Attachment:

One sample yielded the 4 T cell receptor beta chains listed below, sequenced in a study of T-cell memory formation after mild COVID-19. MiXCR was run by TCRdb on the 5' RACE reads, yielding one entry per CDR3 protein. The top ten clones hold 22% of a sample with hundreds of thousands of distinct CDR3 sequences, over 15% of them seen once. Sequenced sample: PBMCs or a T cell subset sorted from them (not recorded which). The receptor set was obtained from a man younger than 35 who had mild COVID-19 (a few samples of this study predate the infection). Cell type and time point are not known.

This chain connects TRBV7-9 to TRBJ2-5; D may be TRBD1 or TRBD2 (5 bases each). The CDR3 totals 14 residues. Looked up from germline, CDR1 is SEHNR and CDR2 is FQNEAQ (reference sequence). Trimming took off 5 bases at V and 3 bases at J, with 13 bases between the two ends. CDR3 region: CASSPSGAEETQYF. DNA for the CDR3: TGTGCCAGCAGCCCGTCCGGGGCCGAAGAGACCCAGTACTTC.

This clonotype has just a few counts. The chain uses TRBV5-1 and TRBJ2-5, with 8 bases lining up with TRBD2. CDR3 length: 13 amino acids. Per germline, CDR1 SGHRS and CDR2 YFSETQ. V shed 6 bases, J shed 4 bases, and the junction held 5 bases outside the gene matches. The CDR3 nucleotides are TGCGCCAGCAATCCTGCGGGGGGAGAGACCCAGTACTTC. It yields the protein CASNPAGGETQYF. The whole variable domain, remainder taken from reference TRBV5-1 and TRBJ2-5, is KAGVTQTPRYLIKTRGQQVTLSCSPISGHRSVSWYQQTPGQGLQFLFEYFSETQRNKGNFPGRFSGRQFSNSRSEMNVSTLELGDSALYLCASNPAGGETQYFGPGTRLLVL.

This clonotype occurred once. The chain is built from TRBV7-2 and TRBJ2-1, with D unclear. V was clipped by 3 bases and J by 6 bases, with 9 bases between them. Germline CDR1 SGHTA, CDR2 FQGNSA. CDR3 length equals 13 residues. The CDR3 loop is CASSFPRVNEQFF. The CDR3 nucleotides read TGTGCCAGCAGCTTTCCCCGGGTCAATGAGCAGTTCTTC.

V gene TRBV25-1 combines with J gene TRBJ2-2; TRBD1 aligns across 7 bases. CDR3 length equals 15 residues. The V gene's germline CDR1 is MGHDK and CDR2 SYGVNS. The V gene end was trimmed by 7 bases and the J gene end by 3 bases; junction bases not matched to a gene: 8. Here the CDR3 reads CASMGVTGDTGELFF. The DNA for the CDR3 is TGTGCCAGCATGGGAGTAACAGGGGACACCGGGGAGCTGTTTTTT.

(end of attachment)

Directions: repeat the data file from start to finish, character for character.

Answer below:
One sample yielded the 4 T cell receptor beta chains listed below, sequenced in a study of T-cell memory formation after mild COVID-19. MiXCR was run by TCRdb on the 5' RACE reads, yielding one entry per CDR3 protein. The top ten clones hold 22% of a sample with hundreds of thousands of distinct CDR3 sequences, over 15% of them seen once. Sequenced sample: PBMCs or a T cell subset sorted from them (not recorded which). The receptor set was obtained from a man younger than 35 who had mild COVID-19 (a few samples of this study predate the infection). Cell type and time point are not known.

This chain connects TRBV7-9 to TRBJ2-5; D may be TRBD1 or TRBD2 (5 bases each). The CDR3 totals 14 residues. Looked up from germline, CDR1 is SEHNR and CDR2 is FQNEAQ (reference sequence). Trimming took off 5 bases at V and 3 bases at J, with 13 bases between the two ends. CDR3 region: CASSPSGAEETQYF. DNA for the CDR3: TGTGCCAGCAGCCCGTCCGGGGCCGAAGAGACCCAGTACTTC.

This clonotype has just a few counts. The chain uses TRBV5-1 and TRBJ2-5, with 8 bases lining up with TRBD2. CDR3 length: 13 amino acids. Per germline, CDR1 SGHRS and CDR2 YFSETQ. V shed 6 bases, J shed 4 bases, and the junction held 5 bases outside the gene matches. The CDR3 nucleotides are TGCGCCAGCAATCCTGCGGGGGGAGAGACCCAGTACTTC. It yields the protein CASNPAGGETQYF. The whole variable domain, remainder taken from reference TRBV5-1 and TRBJ2-5, is KAGVTQTPRYLIKTRGQQVTLSCSPISGHRSVSWYQQTPGQGLQFLFEYFSETQRNKGNFPGRFSGRQFSNSRSEMNVSTLELGDSALYLCASNPAGGETQYFGPGTRLLVL.

This clonotype occurred once. The chain is built from TRBV7-2 and TRBJ2-1, with D unclear. V was clipped by 3 bases and J by 6 bases, with 9 bases between them. Germline CDR1 SGHTA, CDR2 FQGNSA. CDR3 length equals 13 residues. The CDR3 loop is CASSFPRVNEQFF. The CDR3 nucleotides read TGTGCCAGCAGCTTTCCCCGGGTCAATGAGCAGTTCTTC.

V gene TRBV25-1 combines with J gene TRBJ2-2; TRBD1 aligns across 7 bases. CDR3 length equals 15 residues. The V gene's germline CDR1 is MGHDK and CDR2 SYGVNS. The V gene end was trimmed by 7 bases and the J gene end by 3 bases; junction bases not matched to a gene: 8. Here the CDR3 reads CASMGVTGDTGELFF. The DNA for the CDR3 is TGTGCCAGCATGGGAGTAACAGGGGACACCGGGGAGCTGTTTTTT.